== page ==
Will Virtual Conferences Replace Real Ones?
I often look ahead to the year 2020 for industries ranging from finance and media to transportation, energy and more. But last month it was an enterprise closer to my heart: the Professional Conference Management Association educational meeting in San Antonio, where I talked about “Imagining the Convention of 2020.”
Will virtual conferences and events supplant their real-world predecessors? The short answer is, of course, no. Consider last summer’s five year college reunions for the class of 2006—the first class to graduate with Facebook in full flower. Ever since 2006, alumni organizers have worried about this class: these graduates have been talking to each other regularly on social networks ever since they graduated. Would they still want to meet in person as well? The answer was yes: five year reunions for the class of 2006 were well-attended. Hugs and beers, in short, are still not effectively shared online.
However: virtual events will become a far larger part of the conference industry in the late Teens and Twenties. The shift will be driven by much better (and cheaper) video displays and ubiquitous high-bandwidth connectivity. Add to that a new generation of virtually-adept attendees—and the increasing cost, both economic and environmental, of conference travel. And crucially, conference sponsors—the folks who buy the booth space and sponsor those lunches and coffee breaks—will also start to move more of their marketing budgets into the virtual world. Thus the conference industry needs to think hard today about how to make money on virtual events.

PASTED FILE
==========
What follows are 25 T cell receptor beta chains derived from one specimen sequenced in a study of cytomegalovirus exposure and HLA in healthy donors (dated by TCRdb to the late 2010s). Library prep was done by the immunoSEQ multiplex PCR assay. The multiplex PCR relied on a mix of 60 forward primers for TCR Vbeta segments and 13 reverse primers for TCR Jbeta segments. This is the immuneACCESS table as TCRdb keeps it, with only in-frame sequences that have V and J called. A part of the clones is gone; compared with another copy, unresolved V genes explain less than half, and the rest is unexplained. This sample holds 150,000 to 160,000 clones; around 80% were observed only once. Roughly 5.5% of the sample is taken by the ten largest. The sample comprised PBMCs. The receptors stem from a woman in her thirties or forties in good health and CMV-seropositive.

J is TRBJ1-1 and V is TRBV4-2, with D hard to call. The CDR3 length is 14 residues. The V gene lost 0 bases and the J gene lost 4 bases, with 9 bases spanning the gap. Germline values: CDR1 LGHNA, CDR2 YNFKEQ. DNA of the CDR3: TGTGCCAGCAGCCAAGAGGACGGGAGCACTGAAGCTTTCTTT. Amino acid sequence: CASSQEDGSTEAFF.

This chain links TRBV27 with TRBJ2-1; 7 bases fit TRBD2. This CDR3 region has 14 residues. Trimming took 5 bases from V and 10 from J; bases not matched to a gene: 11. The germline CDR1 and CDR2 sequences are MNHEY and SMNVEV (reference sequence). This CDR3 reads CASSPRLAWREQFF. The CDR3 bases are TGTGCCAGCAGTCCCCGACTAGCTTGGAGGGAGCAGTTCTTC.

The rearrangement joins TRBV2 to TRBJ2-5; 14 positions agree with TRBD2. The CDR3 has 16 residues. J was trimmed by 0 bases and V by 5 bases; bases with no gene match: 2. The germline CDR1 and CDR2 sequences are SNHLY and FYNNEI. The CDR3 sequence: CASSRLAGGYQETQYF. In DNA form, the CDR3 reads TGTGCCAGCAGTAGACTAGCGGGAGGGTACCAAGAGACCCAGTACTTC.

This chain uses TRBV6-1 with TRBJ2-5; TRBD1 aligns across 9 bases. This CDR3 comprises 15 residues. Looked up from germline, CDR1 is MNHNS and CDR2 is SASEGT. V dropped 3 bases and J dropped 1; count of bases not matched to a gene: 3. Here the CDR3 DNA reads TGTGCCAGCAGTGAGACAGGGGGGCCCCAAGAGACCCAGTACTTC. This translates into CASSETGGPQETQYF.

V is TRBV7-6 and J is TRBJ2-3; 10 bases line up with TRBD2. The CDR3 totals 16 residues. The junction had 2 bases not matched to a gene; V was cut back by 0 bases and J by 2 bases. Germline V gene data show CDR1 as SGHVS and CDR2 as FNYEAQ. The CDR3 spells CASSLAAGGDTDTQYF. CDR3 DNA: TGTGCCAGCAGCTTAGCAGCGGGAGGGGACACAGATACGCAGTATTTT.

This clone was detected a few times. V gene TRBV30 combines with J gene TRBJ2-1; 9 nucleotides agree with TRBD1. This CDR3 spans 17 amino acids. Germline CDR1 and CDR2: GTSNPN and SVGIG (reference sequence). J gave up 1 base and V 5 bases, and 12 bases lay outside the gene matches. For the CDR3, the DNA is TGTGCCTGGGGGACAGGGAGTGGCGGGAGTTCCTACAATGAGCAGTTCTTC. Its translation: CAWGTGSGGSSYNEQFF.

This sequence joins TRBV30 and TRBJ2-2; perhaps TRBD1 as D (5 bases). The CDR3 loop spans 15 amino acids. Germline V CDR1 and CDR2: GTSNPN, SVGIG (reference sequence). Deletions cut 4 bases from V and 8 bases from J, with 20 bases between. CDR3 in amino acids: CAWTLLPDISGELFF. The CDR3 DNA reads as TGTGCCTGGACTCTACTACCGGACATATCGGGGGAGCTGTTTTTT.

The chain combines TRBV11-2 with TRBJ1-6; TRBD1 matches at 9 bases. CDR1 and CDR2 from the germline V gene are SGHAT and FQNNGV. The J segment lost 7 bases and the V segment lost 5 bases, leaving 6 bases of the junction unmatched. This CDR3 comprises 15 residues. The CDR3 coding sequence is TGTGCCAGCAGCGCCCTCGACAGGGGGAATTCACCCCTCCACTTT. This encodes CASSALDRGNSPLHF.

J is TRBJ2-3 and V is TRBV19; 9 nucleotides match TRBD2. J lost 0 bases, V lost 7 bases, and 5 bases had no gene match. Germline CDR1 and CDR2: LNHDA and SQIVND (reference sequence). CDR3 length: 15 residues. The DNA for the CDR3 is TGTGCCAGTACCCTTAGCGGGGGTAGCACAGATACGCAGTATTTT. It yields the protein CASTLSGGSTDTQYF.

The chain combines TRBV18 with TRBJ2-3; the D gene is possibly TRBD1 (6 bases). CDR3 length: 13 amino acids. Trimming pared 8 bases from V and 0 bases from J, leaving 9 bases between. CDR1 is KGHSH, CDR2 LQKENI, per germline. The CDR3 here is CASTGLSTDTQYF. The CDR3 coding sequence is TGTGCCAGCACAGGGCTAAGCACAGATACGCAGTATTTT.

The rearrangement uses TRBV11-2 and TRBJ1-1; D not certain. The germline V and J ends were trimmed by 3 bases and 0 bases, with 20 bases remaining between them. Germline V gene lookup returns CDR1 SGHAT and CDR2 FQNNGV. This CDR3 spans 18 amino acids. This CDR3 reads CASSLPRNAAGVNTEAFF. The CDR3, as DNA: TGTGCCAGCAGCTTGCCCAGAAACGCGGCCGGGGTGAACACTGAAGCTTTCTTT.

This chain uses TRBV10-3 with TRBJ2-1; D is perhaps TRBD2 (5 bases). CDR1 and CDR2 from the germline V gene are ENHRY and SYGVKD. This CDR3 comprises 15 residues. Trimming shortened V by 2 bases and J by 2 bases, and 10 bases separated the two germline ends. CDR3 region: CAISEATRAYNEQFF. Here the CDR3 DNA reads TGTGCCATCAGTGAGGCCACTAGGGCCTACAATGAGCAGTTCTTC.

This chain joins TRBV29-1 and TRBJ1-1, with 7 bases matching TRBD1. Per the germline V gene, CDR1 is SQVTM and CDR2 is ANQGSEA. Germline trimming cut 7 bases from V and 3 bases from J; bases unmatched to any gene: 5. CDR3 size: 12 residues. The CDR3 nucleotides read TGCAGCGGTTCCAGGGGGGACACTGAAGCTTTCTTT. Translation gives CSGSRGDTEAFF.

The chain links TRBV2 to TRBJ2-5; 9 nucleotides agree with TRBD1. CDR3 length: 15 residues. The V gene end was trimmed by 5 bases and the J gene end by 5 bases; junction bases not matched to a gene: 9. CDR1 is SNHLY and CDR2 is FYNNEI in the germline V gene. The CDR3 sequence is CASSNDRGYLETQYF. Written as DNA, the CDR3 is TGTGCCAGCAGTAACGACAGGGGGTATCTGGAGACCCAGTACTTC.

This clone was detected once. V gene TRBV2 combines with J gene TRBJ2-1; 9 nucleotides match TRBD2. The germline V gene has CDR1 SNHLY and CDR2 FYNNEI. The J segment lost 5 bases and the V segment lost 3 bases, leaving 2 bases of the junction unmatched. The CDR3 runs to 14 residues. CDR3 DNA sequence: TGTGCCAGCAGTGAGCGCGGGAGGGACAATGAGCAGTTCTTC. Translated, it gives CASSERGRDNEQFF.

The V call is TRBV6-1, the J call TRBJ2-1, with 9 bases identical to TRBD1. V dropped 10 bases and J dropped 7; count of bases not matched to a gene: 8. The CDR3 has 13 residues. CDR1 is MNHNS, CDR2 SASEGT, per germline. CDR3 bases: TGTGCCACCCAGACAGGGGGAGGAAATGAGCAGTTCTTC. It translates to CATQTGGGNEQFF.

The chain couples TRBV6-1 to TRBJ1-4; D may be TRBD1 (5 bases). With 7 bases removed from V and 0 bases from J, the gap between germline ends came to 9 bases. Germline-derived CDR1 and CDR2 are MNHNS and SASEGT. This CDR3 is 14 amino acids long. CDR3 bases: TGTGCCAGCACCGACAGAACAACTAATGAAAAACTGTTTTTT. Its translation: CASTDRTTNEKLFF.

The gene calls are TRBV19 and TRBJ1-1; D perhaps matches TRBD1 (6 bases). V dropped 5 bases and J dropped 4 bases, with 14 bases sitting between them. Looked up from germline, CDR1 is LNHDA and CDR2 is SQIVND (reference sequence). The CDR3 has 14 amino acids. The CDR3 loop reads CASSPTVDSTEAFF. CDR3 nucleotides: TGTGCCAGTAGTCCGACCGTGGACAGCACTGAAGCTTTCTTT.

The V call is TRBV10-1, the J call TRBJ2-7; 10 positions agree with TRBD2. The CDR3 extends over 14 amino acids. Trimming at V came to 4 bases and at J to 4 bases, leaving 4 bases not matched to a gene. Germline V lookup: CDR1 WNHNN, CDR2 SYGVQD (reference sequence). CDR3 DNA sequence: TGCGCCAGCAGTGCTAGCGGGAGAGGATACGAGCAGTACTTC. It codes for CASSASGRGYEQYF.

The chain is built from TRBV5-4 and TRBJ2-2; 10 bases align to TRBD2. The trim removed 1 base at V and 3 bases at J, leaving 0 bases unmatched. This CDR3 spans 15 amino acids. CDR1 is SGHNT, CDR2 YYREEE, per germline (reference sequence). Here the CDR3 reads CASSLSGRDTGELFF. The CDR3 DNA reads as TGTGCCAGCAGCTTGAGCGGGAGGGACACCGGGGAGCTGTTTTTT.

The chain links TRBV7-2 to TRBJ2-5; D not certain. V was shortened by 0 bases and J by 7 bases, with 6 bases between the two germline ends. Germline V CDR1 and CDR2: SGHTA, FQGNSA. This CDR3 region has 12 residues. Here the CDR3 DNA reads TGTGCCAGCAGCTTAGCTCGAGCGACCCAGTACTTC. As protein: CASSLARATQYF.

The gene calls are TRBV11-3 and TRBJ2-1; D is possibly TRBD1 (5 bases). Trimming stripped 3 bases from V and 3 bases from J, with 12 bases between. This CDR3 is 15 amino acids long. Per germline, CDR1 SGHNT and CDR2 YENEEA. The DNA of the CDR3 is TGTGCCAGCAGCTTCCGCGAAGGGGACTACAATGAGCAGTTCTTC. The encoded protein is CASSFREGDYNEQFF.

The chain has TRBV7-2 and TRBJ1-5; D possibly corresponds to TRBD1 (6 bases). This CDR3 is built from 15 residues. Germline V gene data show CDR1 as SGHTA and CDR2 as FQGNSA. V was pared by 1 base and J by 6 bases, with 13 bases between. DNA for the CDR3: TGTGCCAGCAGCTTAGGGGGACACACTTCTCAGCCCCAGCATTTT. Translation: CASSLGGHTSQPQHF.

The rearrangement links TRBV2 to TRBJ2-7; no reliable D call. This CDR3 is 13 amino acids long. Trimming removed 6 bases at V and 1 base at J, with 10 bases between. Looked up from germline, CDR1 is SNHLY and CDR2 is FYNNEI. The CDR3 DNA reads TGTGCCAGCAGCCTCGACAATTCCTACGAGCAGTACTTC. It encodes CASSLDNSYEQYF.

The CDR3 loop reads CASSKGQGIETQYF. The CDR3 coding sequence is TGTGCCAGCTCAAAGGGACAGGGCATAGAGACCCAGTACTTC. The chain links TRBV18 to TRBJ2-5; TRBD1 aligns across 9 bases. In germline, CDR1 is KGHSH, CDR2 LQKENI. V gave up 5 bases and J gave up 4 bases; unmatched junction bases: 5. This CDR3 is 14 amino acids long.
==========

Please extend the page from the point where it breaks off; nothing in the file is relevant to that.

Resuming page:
Too many conference planners remind me of newspaper publishers a decade ago, for whom online was a sideshow that didn’t get the intense focus it deserved. Now, as print revenues plunge, newspaper publishers have far less time and money left to reinvent their businesses. The printed newspaper may still be the centerpiece, but the audience is spending far more time online. Ironically, traditional publishers are increasingly turning to real-world events to bolster their bottom lines. Event organizers need to do this in reverse: begin to think of events as content, and figure out how to “publish” them to larger audiences.
The first problem is that virtual conferences are today a Babel of various interfaces and technical standards. That’s not how it is in the physical world, where every conference venue is fundamentally familiar—whether in Hong Kong or New Orleans, attendees immediately recognize registration booths, hallways, meeting rooms, the convention floor. And at every convention center the exhibitors’ trucks deliver standardized booths onto the loading docks, which then set up, in a standard way, on the show floor. But virtual conferences vary wildly in look, navigation and function, confusing to attendees and frustrating for exhibitors who have no interest in building a different digital “booth” for every show that comes along.
More of my thoughts are in this interview in PCMA’s magazine, Convene. But it’s worth noting that for me the best part of the PCMA speech was after I was finished: the people I met the rest of that day in San Antonio. That’s an experience we can’t yet entirely duplicate in the virtual world—but we will grow much better at it in the years ahead. The conference organizers who get it right will literally reinvent the meaning of event.